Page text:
The Advisory Committee on Speakers, Department of Gender Studies, organizes public talks by local and visiting speakers on topics of interest to the university and St. John's communities.
The series runs in the Fall and Winter semesters of each academic year.
All lectures are open to the public and unless otherwise noted are held in the Sally Davis Seminar Room, SN 4087.
The following speakers are confirmed for the Fall 2016 Department of Gender Studies Speakers' Series.
Tuesday, 17 January, 12:30 p.m.
Amanda Bittner, Department of Political Science, and Elizabeth Goodyear-Grant, Political Studies, Queen's University
Digging Deeper into the Gender Gap: Gender Salience as a Moderating Facotr in Political Attitudes
We know how sex (rather than gender) structures political preferences, but researchers rarely take into account the salience of gender identity at the individual level. The only similar variable for which salience is commonly taken seriously is partisanship, for which direction and importance or strength are both considered imperative for measurement and analysis. While some scholars have begun to look at factors that may influence intra-group differences, such as feminism (Conover, 1988), most existing research implicitly assumes gender salience is homogenous in the population. We argue that both the content of gender identity (i.e., what specifically is gender identity, as opposed to sex) as well its salience should be incorporated into analyses of how gender structures political behaviour. For some, gender simply does not motivate behaviour, and the fact that salience moderates the impact of gender on behaviour requires researchers to model accordingly. Using original data from six provincial election studies, we examine a measure of gender identity salience and find that it clarifies our understanding of gender’s impact on political attitudes.
Tuesday, 14 February, 12:30 p.m.
Lorna Quiroga, Master of Gender Studies Candidate, Memorial University
Weaving the Yrmo: Gendering the Yshiro Territorial Claim
This presentation is based on a research done in the Chaco region of Paraguay where the Yshiro Nation is claiming part of their ancestral territory (the Yrmo). Yshiro communities are marked by the heterogeneity of livelihoods and experiences. Thus, the reasons people participate and support the territorial claim is different for each one of them. The territorial claim strategy is led by UCINY (Yshiro federation) and includes political and legal actions and ways to ‘keep everybody engaged’ in the process. As an intern with the UCINY, my main task was determining, along with artisan women, how to better support them (therefore keeping them engaged); and, in addition, stress women’s knowledge of the Yrmo that could bolster the territorial claim’s argument. I learned from artisans that their reasons for remaining engaged with the territorial claim varies from one community to the next and depends on the specific relationship that different women have with the forest, the river, the local and national government, some NGO’s and more than human persons, among others. In this presentation, I will share my experience as an intern with UCINY, focusing on two types of handicraft process to talk about a) women’s own way of organizing towards UCINY; b) women’s knowledge and other practices of territory; c) stories from the field.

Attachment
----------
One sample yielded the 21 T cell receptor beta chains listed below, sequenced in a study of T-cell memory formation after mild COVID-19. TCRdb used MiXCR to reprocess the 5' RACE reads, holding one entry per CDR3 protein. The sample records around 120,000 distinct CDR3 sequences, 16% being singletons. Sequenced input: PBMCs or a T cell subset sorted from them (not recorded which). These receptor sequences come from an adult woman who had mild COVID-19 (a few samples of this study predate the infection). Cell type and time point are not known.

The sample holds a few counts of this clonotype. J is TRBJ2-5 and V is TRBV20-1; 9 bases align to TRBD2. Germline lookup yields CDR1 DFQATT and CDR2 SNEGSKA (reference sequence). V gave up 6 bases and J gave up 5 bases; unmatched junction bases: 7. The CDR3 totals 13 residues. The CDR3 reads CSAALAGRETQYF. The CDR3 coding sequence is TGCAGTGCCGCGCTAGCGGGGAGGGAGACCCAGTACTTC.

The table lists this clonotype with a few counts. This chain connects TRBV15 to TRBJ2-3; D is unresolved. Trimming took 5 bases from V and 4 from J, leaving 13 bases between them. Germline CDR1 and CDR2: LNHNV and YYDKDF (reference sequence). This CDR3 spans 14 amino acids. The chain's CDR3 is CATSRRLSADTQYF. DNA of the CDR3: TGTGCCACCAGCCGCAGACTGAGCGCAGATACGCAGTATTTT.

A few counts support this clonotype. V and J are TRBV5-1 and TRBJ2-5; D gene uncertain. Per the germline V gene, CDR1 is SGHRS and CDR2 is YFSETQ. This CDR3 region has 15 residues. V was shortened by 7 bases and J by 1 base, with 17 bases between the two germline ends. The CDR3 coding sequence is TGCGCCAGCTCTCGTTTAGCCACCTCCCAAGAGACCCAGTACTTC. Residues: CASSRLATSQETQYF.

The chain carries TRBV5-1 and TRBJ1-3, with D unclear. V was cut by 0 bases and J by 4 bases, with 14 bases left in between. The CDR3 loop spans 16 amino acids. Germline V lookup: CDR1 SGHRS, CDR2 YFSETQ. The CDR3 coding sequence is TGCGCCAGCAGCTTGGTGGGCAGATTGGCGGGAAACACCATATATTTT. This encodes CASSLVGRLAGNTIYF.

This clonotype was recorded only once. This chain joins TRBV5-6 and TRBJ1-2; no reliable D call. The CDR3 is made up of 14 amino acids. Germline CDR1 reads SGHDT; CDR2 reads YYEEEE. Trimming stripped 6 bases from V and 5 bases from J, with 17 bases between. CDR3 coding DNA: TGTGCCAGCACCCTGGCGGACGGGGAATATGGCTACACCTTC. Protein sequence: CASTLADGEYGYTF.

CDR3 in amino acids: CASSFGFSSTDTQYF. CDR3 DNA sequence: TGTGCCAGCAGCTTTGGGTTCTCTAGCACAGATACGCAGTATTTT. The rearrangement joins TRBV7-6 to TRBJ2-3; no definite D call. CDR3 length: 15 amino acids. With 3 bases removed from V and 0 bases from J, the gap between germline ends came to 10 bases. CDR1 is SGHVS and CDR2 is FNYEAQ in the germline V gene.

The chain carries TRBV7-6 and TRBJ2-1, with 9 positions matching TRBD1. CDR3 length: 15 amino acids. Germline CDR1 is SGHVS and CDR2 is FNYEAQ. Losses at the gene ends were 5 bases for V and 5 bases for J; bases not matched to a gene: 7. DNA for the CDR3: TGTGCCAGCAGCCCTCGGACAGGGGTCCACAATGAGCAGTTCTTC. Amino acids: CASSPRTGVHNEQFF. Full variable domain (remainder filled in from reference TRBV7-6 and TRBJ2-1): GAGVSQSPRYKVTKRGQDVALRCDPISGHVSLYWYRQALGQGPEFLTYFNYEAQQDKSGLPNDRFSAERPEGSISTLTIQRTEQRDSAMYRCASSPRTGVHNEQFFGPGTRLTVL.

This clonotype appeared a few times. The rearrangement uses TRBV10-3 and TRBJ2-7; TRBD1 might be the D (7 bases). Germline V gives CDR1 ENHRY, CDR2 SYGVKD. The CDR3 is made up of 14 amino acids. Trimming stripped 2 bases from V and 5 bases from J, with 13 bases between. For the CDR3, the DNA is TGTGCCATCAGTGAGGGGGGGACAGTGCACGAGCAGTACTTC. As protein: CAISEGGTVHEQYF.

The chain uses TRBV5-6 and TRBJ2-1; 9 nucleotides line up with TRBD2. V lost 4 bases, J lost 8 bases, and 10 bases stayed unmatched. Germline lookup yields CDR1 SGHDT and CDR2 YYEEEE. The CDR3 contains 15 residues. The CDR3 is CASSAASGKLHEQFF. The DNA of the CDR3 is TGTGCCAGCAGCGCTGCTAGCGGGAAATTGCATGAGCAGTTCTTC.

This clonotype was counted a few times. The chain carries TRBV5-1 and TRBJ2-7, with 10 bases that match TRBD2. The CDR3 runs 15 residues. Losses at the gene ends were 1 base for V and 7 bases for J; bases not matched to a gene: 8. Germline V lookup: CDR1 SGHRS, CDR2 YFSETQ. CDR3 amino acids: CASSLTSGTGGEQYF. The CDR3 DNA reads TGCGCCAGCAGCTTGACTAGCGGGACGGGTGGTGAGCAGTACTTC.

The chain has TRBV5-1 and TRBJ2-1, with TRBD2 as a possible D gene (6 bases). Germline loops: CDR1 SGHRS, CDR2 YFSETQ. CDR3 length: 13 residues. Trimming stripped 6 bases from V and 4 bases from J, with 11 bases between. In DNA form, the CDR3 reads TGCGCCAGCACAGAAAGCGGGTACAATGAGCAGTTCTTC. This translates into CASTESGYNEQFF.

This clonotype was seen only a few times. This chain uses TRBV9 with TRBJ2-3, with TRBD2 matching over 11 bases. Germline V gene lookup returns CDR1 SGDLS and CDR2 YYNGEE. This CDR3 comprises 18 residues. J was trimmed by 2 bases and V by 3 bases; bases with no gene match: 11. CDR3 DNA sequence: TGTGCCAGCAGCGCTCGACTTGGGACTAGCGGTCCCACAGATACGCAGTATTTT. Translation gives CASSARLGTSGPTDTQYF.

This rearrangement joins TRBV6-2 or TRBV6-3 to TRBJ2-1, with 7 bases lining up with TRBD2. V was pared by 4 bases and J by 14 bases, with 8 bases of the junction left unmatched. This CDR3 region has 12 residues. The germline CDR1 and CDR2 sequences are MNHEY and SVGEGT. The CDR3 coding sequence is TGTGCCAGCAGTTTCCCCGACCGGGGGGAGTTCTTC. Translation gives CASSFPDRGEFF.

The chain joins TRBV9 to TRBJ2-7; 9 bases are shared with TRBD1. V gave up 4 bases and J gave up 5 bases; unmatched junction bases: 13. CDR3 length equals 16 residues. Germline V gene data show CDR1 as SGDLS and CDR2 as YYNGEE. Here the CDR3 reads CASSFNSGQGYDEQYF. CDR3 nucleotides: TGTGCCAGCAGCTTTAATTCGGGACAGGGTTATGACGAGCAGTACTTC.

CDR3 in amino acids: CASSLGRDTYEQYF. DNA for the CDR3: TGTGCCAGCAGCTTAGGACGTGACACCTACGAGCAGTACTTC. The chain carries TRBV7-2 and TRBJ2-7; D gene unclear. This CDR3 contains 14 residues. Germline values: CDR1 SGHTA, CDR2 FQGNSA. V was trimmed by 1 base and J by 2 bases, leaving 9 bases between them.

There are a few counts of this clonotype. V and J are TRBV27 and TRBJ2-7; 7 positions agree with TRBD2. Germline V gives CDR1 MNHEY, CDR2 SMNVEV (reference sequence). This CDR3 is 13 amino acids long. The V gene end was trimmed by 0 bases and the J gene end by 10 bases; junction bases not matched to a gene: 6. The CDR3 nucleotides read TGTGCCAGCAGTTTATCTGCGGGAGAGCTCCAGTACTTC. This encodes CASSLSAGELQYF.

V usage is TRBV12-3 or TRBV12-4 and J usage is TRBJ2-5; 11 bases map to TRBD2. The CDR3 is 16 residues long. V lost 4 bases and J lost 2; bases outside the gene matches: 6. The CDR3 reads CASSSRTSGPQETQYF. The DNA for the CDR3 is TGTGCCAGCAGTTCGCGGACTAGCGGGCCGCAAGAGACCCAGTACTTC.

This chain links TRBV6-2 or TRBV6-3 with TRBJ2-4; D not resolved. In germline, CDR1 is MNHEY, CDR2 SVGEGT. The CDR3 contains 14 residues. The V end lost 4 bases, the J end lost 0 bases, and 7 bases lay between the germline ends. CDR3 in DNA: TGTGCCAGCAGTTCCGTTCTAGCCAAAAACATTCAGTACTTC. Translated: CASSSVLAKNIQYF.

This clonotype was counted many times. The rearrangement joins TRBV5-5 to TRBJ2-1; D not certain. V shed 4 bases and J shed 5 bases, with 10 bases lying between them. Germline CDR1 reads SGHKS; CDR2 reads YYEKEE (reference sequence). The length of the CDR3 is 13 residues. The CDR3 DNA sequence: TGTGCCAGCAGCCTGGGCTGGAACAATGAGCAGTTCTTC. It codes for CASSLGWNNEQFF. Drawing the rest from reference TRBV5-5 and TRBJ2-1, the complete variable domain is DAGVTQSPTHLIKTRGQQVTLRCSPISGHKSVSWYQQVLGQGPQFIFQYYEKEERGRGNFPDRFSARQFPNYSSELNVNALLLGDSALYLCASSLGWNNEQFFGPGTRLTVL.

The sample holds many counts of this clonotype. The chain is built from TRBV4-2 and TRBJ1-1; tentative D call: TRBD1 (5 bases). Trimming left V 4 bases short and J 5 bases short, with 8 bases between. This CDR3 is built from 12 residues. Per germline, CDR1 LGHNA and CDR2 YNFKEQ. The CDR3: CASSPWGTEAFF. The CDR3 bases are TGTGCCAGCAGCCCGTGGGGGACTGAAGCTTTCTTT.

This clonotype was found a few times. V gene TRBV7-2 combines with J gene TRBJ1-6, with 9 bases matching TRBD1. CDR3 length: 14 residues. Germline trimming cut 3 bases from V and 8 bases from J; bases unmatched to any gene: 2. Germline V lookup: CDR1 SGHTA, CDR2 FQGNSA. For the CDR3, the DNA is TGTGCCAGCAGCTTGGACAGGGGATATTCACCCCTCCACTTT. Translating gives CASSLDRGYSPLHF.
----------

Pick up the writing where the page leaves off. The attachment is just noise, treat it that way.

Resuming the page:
Tuesday, 14 March, 12:30 p.m.
Andrea Proctor, Adjunct Professor, Department of Gender Studies
Inspirational Inuit Women: A Nunatsiavut-based Narrative
Over the past year, Inuit of Nunatsiavut have been telling their own stories about the inspirational Inuit women in their lives and building a shared narrative about women’s leadership in Nunatsiavut. The Daughters of Mikak project focuses on providing opportunities for Nunatsiavummiut to express their appreciation for the leadership roles of Inuit women, and in doing so, both demonstrates and strengthens the social relationships on which Nunatsiavut communities are built. Andrea Procter describes this community-driven initiative and illustrates how Nunatsiavummiut are co-creating a celebratory and powerful new discourse about Indigenous women.
Tuesday, 4 April, 12:30 p.m.
Samantha Bokma, Master of Gender Studies Candidate, Memorial University
I Used To Be an Adventurer Like You and Then I Took an Arrow in the Knee: Power, Privilege, and “The Elder Scrolls: Skyrim”
This study seeks to explore how toxic gaming culture is reinforced and potentially challenged by the content within individual games through engagement with them, by the commitments formed around them, and by the way one must interact with or through them. I argue that toxic gaming culture is typically reinforced through game content and assert that issues of equity and diversity need to be addressed in the workspaces that create games. I propose to answer this question through a multi-method approach. This includes three pillars: a case study of the game Skyrim that analyses the game content, an authoethongraphic analysis of my personal experience playing Skyrim and other games, and semi-structured interviews with diverse players from various social locations to interrogate the relationship between player and game content. My theoretical framework will draw on post-colonial and new media theories focusing on white heteropatriarchal colonialism, settler colonialism, race as place, database structure, phenomenal affect, the structure of play, and power versus control. This project will explore the thematic connections between post-colonial literature and new media theories by specifically applying them to videogame content and culture.